In other words, when a taxpayer first approaches a potential tax preparer, she should be able to ask for his name and PTIN before she gives him any confidential information. She ought to be able to go to irs.gov and find a link to a webpage where she can type in his PTIN and see his name, photo, and contact information.”
I agree with Professor Nellen – the IRS should heavily penalize individual taxpayers who use unregistered persons to prepare their tax return. Crooked tax return preparers would not be able to exist for long without crooked taxpayers.
It may not be easy to identify these taxpayers. But if this is discovered in audit there should certainly be a large penalty, which would not be available for abatement in any negotiation. David Williams of the IRS has suggested that the IRS may sent out inquiries to selected taxpayers with “self-prepared” returns asking them to certify by signature, under penalty of perjury, that they did indeed prepare their own return.
Regarding the scenarios that Mary has discussed, the penalty should be assessed if a taxpayer pays an individual to either prepare in total, or prepare a “substantial” or “significant” portion (i.e. a Schedule C, D, or E) of a filed return.
I also agree with Professor O’Keefe that there should be an easily accessible database of registered tax return preparers searchable by name and by PTIN so that taxpayers can be sure the person can verify, if not the competence of the preparer (as in the case of CPAs and attorneys who do not have to provide any measure of competence in 1040 filing) at least that the preparer is duly registered and authorized by the IRS to prepare 1040s. The IRS has promised that this will be a component of the new regime in the future.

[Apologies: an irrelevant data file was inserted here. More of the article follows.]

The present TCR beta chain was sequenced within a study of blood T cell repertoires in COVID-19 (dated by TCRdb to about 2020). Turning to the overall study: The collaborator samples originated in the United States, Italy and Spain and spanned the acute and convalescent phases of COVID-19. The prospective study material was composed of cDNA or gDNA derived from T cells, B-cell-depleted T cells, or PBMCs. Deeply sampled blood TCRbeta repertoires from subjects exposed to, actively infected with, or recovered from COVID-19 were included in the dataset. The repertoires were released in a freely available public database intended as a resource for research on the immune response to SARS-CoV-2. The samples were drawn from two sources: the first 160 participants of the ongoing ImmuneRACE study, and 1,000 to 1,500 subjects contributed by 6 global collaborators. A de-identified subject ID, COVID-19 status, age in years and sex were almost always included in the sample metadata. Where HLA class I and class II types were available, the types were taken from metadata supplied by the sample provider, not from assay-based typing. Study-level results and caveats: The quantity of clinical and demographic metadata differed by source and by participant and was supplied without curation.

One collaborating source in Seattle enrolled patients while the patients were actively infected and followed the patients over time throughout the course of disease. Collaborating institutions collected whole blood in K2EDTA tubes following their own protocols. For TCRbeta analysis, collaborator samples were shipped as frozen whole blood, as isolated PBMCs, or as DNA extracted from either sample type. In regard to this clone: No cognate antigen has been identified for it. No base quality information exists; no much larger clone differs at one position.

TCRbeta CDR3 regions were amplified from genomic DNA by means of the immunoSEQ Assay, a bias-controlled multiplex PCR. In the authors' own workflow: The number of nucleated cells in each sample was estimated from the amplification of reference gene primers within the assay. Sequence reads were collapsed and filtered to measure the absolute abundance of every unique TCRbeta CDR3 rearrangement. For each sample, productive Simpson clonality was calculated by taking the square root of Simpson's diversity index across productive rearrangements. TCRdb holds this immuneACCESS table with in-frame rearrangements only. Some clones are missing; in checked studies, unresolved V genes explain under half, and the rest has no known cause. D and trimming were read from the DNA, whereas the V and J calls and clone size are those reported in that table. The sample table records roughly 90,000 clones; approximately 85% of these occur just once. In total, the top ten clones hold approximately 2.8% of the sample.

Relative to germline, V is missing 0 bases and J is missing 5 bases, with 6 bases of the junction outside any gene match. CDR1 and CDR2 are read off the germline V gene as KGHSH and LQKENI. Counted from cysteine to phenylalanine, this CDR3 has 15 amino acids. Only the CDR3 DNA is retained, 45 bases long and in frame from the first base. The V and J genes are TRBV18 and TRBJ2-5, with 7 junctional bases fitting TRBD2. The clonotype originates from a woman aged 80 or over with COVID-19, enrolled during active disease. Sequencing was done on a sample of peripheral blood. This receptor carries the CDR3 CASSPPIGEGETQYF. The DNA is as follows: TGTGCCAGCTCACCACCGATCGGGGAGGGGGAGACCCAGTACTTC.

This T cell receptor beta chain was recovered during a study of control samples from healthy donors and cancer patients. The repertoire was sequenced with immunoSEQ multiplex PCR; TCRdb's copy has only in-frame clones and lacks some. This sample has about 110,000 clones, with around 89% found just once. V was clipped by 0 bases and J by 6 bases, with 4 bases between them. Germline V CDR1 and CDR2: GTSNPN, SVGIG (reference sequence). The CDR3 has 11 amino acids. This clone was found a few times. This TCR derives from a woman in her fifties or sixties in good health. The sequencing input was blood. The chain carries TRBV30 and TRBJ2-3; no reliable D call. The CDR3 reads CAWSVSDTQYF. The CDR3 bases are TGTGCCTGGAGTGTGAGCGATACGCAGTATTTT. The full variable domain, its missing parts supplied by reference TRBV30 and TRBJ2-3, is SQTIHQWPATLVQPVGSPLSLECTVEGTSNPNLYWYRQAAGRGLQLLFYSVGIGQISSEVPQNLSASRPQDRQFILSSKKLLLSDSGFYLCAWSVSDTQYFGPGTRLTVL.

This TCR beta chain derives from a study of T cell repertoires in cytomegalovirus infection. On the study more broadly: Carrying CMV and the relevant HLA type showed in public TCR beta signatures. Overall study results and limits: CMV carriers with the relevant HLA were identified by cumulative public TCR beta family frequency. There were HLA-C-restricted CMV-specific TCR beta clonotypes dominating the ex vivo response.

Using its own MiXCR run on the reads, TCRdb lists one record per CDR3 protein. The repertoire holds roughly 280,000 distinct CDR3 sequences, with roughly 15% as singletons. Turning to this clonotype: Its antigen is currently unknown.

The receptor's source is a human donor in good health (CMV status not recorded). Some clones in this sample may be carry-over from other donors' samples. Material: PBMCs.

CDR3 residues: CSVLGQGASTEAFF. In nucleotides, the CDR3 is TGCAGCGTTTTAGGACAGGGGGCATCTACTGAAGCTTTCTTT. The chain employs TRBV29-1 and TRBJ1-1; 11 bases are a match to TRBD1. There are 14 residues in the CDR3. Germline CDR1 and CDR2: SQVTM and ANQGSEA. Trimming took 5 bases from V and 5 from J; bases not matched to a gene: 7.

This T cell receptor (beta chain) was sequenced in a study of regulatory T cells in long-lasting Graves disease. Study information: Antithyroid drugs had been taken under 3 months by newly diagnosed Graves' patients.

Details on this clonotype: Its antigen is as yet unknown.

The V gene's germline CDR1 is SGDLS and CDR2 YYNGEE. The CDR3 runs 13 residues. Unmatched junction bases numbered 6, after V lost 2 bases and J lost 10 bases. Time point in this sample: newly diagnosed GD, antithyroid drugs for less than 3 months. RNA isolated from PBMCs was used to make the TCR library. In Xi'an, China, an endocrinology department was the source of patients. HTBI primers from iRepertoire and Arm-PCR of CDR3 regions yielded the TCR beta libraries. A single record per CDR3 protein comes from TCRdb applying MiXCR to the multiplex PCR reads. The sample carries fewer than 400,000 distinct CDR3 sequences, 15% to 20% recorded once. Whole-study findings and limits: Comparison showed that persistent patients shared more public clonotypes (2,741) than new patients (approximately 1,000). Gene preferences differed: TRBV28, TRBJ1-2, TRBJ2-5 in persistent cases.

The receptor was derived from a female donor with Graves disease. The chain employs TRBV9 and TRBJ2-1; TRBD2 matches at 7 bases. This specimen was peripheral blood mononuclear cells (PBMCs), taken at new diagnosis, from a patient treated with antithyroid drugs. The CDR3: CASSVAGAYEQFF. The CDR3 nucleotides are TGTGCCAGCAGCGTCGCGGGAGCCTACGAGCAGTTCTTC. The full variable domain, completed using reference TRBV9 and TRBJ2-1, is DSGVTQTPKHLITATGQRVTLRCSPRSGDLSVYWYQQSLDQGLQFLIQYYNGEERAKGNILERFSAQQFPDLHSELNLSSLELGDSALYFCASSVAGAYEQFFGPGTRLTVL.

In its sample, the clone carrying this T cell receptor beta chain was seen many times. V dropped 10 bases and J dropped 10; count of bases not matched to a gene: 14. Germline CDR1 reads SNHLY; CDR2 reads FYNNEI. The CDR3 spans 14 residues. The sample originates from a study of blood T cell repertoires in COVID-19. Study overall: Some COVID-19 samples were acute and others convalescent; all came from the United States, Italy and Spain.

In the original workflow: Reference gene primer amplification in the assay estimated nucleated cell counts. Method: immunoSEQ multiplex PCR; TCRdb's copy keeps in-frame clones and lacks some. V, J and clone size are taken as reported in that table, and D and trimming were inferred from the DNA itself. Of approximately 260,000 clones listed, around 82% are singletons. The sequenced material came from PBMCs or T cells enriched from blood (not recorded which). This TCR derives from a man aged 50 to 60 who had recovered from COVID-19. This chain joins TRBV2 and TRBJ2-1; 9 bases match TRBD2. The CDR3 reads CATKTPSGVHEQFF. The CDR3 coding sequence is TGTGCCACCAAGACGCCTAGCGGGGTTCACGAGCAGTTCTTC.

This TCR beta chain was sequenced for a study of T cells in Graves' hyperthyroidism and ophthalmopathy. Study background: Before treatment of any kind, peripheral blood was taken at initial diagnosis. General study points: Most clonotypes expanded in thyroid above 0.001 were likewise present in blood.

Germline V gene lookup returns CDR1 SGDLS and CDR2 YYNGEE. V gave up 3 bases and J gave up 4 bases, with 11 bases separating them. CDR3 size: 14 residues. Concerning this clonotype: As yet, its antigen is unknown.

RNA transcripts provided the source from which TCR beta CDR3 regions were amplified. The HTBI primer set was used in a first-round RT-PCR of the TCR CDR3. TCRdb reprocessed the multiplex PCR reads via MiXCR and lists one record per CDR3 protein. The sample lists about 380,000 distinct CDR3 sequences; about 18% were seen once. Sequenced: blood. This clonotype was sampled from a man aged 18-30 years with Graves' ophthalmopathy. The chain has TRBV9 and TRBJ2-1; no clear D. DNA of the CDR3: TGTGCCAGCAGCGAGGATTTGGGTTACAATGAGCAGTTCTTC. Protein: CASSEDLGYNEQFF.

And the IRS should embark on a highly visible public education campaign to inform taxpayers that only those preparers who possess a PTIN (eventually only Registered Tax Return Preparers, Enrolled Agents, who have proven a degree of competence and are required to remain current through mandatory CPE, and CPAs and attorneys who have registered) are legally authorized to prepare, or assist in the preparation of, a Form 1040, or 1040A, for a fee.
This campaign should also highlight the fact that taxpayers who use unregistered preparers will be heavily penalized.
A public education campaign has also been identified by the IRS as an eventual component of the regime.
I do think that potential taxpayer clients should have the right to request and be given the PTIN of a tax preparer as part of a general inquiry before choosing to use that preparer – so they can check the IRS database up front. Perhaps a preparer’s PTIN should be required to be listed in any advertising.
As for Mary’s suggestion of continued “secret shopper” stings – I do think that such an operation should be done as a one-time “test” after the tax preparer registration regime has been fully phased-in, in maybe five years from now, but I do not believe the IRS should spend its time and money on this as a regular practice.
So what do you think?